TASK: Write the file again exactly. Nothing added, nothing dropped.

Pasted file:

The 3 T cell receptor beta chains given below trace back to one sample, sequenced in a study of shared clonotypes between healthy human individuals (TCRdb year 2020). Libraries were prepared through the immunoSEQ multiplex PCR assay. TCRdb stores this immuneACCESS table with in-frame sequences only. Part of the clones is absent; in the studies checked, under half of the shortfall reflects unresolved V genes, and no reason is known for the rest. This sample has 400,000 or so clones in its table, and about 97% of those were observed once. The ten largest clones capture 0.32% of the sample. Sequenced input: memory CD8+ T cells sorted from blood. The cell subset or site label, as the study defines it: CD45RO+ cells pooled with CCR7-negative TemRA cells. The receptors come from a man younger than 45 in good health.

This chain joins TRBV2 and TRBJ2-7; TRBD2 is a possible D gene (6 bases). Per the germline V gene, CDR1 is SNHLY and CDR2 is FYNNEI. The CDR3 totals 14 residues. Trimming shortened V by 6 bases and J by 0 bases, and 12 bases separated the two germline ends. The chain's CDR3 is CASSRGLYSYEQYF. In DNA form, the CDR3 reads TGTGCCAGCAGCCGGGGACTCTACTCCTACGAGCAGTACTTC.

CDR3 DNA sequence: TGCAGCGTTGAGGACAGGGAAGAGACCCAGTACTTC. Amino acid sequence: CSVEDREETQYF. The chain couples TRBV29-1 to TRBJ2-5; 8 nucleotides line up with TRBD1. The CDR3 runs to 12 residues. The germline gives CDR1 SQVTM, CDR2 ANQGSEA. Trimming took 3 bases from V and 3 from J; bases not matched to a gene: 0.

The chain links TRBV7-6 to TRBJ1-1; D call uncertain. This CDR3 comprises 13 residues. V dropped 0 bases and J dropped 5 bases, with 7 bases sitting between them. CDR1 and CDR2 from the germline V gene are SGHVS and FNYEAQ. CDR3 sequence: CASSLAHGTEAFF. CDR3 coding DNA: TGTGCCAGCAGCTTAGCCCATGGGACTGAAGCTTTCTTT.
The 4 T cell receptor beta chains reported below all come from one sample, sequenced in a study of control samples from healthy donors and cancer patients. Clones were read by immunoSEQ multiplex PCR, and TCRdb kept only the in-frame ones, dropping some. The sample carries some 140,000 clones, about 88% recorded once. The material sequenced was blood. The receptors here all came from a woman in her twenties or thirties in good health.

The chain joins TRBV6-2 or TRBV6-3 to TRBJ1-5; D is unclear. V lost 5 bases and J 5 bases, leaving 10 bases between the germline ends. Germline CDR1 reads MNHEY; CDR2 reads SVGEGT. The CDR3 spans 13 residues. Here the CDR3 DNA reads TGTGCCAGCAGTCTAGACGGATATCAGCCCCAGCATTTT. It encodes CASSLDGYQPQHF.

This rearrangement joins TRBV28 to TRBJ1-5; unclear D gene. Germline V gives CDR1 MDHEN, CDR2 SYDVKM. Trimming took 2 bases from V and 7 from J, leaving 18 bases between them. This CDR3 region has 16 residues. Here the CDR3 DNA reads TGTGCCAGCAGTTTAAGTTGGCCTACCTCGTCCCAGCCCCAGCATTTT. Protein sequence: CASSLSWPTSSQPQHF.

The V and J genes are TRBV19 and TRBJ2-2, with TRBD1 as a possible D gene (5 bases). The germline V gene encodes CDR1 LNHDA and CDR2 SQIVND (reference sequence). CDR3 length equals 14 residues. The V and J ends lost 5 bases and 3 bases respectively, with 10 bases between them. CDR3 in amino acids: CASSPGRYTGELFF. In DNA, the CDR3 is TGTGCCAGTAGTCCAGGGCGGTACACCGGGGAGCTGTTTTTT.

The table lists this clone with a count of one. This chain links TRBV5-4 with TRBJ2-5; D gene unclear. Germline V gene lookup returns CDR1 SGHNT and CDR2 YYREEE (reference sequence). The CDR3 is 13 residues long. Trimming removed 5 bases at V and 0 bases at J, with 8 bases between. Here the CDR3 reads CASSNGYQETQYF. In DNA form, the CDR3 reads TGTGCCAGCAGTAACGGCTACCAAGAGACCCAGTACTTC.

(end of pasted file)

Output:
The 3 T cell receptor beta chains given below trace back to one sample, sequenced in a study of shared clonotypes between healthy human individuals (TCRdb year 2020). Libraries were prepared through the immunoSEQ multiplex PCR assay. TCRdb stores this immuneACCESS table with in-frame sequences only. Part of the clones is absent; in the studies checked, under half of the shortfall reflects unresolved V genes, and no reason is known for the rest. This sample has 400,000 or so clones in its table, and about 97% of those were observed once. The ten largest clones capture 0.32% of the sample. Sequenced input: memory CD8+ T cells sorted from blood. The cell subset or site label, as the study defines it: CD45RO+ cells pooled with CCR7-negative TemRA cells. The receptors come from a man younger than 45 in good health.

This chain joins TRBV2 and TRBJ2-7; TRBD2 is a possible D gene (6 bases). Per the germline V gene, CDR1 is SNHLY and CDR2 is FYNNEI. The CDR3 totals 14 residues. Trimming shortened V by 6 bases and J by 0 bases, and 12 bases separated the two germline ends. The chain's CDR3 is CASSRGLYSYEQYF. In DNA form, the CDR3 reads TGTGCCAGCAGCCGGGGACTCTACTCCTACGAGCAGTACTTC.

CDR3 DNA sequence: TGCAGCGTTGAGGACAGGGAAGAGACCCAGTACTTC. Amino acid sequence: CSVEDREETQYF. The chain couples TRBV29-1 to TRBJ2-5; 8 nucleotides line up with TRBD1. The CDR3 runs to 12 residues. The germline gives CDR1 SQVTM, CDR2 ANQGSEA. Trimming took 3 bases from V and 3 from J; bases not matched to a gene: 0.

The chain links TRBV7-6 to TRBJ1-1; D call uncertain. This CDR3 comprises 13 residues. V dropped 0 bases and J dropped 5 bases, with 7 bases sitting between them. CDR1 and CDR2 from the germline V gene are SGHVS and FNYEAQ. CDR3 sequence: CASSLAHGTEAFF. CDR3 coding DNA: TGTGCCAGCAGCTTAGCCCATGGGACTGAAGCTTTCTTT.
The 4 T cell receptor beta chains reported below all come from one sample, sequenced in a study of control samples from healthy donors and cancer patients. Clones were read by immunoSEQ multiplex PCR, and TCRdb kept only the in-frame ones, dropping some. The sample carries some 140,000 clones, about 88% recorded once. The material sequenced was blood. The receptors here all came from a woman in her twenties or thirties in good health.

The chain joins TRBV6-2 or TRBV6-3 to TRBJ1-5; D is unclear. V lost 5 bases and J 5 bases, leaving 10 bases between the germline ends. Germline CDR1 reads MNHEY; CDR2 reads SVGEGT. The CDR3 spans 13 residues. Here the CDR3 DNA reads TGTGCCAGCAGTCTAGACGGATATCAGCCCCAGCATTTT. It encodes CASSLDGYQPQHF.

This rearrangement joins TRBV28 to TRBJ1-5; unclear D gene. Germline V gives CDR1 MDHEN, CDR2 SYDVKM. Trimming took 2 bases from V and 7 from J, leaving 18 bases between them. This CDR3 region has 16 residues. Here the CDR3 DNA reads TGTGCCAGCAGTTTAAGTTGGCCTACCTCGTCCCAGCCCCAGCATTTT. Protein sequence: CASSLSWPTSSQPQHF.

The V and J genes are TRBV19 and TRBJ2-2, with TRBD1 as a possible D gene (5 bases). The germline V gene encodes CDR1 LNHDA and CDR2 SQIVND (reference sequence). CDR3 length equals 14 residues. The V and J ends lost 5 bases and 3 bases respectively, with 10 bases between them. CDR3 in amino acids: CASSPGRYTGELFF. In DNA, the CDR3 is TGTGCCAGTAGTCCAGGGCGGTACACCGGGGAGCTGTTTTTT.

The table lists this clone with a count of one. This chain links TRBV5-4 with TRBJ2-5; D gene unclear. Germline V gene lookup returns CDR1 SGHNT and CDR2 YYREEE (reference sequence). The CDR3 is 13 residues long. Trimming removed 5 bases at V and 0 bases at J, with 8 bases between. Here the CDR3 reads CASSNGYQETQYF. In DNA form, the CDR3 reads TGTGCCAGCAGTAACGGCTACCAAGAGACCCAGTACTTC.